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Unformatted text preview: ntext attack with as much data as he needs. Even assume that he can mount a chosen-plaintext attack. If your cryptosystem can remain secure, even in the face of all that knowledge, then you’ve got something. That warning aside, there is still plenty of room in cryptography to maneuver. In reality, this kind of security isn’t really necessary in many situations. Most adversaries don’t have the knowledge and computing resources of a major government, and even the ones who do probably aren’t that interested in breaking your cryptosystem. If you’re plotting to overthrow a major government, stick with the tried and true algorithms in the back of the book. The rest of you, have fun. Time and Cost Estimates for Brute-Force Attack
Remember that a brute-force attack is typically a known-plaintext attack; it requires a small amount of ciphertext and corresponding plaintext. If you assume that a brute-force attack is the most efficient attack possible against an algorithm—a big assumption—then the key must be long enough to make the attack infeasible. How long is that? Two parameters determine the speed of a brute-force attack: the number of keys to be tested and the speed of each test. Most symmetric algorithms accept any fixed-length bit pattern as the key. DES has a 56-bit key; it has 256 possible keys. Some algorithms discussed in this book have a 64-bit key; these have 264 possible keys. Others have a 128-bit key. The speed at which each possible key can be tested is also a factor, but a less important one. For the purposes of this analysis, I will assume that each different algorithm can be tested in the same amount of time. The reality may be that one algorithm may be tested two, three, or even ten times faster than another. But since we are looking for key lengths that are millions of times more difficult to crack than would be feasible, small differences due to test speed are irrelevant. Most of the debate in the cryptologic community about the efficiency of brute-force attacks has centered on the DES algorithm. In 1977...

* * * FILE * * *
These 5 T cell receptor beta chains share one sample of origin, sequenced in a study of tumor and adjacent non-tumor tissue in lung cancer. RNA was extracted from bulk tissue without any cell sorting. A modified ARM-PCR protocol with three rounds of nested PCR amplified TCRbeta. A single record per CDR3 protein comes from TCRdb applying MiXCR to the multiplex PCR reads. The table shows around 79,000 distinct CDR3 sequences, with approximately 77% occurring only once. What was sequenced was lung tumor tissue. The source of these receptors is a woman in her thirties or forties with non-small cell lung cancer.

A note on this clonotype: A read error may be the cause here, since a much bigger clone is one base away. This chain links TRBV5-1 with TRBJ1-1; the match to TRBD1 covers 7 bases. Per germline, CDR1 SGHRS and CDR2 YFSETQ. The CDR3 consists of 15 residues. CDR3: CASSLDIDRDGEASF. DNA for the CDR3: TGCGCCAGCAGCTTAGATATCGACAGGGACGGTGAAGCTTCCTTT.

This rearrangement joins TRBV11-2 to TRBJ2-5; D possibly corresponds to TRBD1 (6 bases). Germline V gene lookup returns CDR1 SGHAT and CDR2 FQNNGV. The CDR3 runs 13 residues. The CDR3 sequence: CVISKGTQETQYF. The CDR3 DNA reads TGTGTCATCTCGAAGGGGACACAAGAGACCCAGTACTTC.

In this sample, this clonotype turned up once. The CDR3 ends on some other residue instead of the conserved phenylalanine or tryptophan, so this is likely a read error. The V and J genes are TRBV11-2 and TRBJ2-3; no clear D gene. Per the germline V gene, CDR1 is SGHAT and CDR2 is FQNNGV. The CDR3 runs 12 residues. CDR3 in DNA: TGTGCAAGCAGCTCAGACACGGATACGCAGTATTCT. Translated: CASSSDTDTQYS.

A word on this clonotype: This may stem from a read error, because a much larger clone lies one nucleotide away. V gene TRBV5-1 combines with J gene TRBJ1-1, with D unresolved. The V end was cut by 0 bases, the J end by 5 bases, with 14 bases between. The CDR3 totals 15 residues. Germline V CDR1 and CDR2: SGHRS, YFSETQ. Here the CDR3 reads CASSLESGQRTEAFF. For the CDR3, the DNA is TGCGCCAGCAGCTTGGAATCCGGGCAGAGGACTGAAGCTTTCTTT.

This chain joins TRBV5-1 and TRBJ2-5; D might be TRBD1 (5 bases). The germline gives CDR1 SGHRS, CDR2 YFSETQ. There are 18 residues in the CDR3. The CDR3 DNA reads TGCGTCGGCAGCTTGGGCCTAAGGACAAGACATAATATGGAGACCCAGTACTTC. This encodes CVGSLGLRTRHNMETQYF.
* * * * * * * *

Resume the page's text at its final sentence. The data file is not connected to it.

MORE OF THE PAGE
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- Fall '10